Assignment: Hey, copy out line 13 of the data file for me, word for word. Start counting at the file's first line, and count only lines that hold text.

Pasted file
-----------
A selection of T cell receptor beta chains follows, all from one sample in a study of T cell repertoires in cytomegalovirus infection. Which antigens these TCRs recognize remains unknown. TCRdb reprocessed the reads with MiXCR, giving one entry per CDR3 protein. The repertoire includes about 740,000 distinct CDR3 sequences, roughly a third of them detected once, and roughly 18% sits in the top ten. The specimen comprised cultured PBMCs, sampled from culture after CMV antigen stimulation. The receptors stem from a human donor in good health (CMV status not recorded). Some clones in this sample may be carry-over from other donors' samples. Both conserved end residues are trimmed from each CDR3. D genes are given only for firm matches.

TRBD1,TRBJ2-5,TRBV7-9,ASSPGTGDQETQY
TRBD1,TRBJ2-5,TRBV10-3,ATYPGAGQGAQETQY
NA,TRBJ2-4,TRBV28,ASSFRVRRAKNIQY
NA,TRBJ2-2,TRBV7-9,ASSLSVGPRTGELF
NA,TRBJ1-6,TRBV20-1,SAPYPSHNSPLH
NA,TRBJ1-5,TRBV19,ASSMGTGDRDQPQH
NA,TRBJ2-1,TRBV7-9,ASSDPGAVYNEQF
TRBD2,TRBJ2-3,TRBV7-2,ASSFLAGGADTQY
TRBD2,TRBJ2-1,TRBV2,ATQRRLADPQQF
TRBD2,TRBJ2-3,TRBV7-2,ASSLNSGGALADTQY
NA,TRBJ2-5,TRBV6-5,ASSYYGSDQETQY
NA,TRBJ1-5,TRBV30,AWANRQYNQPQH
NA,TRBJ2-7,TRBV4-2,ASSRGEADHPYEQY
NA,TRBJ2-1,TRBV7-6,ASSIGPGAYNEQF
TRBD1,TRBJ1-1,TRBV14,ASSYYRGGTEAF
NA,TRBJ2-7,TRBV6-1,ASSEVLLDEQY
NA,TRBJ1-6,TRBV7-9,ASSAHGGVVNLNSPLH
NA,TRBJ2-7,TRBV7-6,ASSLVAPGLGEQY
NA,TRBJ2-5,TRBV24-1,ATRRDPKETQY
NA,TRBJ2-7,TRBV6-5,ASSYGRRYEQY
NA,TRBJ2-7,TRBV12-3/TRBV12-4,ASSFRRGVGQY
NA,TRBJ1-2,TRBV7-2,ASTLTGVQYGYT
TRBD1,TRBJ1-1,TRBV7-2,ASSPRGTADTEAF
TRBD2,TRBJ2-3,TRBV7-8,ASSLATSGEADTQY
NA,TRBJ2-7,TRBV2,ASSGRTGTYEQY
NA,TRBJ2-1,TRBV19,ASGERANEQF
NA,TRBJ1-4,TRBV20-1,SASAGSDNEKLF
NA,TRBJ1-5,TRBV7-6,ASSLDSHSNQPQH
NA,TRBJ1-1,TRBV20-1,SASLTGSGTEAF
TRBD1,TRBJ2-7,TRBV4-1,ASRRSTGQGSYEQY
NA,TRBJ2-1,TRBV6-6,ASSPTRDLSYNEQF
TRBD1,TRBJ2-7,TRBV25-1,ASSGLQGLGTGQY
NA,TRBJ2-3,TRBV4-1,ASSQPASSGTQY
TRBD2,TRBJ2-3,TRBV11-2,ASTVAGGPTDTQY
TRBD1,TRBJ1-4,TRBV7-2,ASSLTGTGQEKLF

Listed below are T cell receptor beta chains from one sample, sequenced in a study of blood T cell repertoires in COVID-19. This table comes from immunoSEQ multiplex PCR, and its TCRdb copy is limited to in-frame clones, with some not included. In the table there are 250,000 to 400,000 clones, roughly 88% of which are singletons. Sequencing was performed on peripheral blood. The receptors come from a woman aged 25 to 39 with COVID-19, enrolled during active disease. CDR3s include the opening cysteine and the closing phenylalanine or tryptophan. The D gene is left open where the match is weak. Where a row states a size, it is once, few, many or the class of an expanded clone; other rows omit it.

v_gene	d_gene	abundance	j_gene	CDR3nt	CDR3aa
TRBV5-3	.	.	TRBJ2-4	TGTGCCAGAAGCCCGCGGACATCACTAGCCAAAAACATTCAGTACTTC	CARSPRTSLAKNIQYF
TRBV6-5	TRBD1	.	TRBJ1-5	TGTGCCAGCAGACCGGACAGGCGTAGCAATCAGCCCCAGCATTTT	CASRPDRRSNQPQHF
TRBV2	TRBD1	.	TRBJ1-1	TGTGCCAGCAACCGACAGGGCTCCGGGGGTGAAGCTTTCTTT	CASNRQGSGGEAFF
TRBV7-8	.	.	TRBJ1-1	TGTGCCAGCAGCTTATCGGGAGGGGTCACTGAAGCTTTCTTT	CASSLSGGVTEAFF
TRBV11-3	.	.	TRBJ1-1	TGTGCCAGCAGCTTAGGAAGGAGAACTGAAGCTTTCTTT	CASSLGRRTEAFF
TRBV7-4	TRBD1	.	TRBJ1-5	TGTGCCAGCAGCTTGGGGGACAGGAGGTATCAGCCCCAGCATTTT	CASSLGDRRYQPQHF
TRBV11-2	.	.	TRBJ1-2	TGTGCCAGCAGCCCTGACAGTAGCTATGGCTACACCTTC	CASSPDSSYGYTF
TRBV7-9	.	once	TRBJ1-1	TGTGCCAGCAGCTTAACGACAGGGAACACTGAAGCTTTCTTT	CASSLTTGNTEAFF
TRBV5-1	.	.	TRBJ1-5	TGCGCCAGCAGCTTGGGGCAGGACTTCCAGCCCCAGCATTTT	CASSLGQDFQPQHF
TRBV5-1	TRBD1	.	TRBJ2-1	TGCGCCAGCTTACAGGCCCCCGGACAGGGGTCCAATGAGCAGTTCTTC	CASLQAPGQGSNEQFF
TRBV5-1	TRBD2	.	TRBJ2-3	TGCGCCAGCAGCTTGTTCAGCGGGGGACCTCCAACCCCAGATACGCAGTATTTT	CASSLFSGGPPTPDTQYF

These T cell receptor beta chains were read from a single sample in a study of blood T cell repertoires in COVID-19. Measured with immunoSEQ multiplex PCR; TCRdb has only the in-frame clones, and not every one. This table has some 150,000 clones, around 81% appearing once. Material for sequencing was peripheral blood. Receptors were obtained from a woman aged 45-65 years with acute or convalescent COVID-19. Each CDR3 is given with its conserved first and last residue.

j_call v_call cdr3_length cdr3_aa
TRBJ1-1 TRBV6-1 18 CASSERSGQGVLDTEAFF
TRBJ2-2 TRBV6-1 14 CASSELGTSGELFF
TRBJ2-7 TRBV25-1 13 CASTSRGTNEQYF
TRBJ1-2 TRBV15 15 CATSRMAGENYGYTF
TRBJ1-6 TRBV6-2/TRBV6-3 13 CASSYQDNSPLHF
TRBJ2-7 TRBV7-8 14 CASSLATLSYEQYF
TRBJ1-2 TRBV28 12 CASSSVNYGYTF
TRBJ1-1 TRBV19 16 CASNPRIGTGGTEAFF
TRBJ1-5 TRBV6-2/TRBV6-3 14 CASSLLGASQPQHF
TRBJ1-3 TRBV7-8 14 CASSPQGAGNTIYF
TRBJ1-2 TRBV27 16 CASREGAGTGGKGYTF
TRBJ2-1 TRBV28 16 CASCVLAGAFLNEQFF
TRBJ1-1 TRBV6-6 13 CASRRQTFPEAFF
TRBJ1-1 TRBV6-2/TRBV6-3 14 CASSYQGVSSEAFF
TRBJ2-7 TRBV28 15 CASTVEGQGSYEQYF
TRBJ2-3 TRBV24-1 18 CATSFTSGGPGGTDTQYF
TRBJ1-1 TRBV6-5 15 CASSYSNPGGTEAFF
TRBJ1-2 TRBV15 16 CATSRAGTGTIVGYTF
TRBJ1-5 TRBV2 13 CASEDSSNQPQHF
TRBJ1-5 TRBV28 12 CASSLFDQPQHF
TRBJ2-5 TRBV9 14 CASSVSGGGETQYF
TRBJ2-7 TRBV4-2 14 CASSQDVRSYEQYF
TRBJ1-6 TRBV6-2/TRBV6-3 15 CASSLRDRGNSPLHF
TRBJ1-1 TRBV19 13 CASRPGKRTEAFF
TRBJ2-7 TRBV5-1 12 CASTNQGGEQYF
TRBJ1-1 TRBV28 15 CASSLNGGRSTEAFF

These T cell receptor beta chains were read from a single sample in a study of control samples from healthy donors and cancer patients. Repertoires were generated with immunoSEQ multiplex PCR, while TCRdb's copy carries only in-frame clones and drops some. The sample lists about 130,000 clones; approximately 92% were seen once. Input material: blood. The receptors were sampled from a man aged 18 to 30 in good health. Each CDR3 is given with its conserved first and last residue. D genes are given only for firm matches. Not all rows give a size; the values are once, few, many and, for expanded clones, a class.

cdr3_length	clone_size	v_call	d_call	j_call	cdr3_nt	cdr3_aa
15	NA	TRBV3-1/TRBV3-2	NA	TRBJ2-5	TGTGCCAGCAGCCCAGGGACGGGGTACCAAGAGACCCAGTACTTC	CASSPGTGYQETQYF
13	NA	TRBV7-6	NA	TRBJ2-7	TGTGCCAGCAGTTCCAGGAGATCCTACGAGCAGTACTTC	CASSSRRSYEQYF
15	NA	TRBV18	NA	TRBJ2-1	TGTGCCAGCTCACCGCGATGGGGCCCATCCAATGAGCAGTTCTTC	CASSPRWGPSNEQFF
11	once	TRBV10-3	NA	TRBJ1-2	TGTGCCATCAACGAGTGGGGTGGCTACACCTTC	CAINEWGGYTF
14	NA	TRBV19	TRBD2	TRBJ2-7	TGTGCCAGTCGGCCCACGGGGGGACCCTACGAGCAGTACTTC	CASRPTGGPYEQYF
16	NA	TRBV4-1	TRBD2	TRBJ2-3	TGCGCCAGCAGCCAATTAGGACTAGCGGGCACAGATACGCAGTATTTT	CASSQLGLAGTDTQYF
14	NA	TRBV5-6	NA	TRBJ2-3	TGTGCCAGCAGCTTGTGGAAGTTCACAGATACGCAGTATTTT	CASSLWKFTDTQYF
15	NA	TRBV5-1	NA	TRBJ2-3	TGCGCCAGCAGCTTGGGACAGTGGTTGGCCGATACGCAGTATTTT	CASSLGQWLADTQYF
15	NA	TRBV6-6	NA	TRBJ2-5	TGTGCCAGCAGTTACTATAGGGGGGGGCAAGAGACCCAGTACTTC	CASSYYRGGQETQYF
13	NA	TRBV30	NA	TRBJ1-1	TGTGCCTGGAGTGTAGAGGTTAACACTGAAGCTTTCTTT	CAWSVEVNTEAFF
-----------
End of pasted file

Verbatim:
NA,TRBJ1-5,TRBV30,AWANRQYNQPQH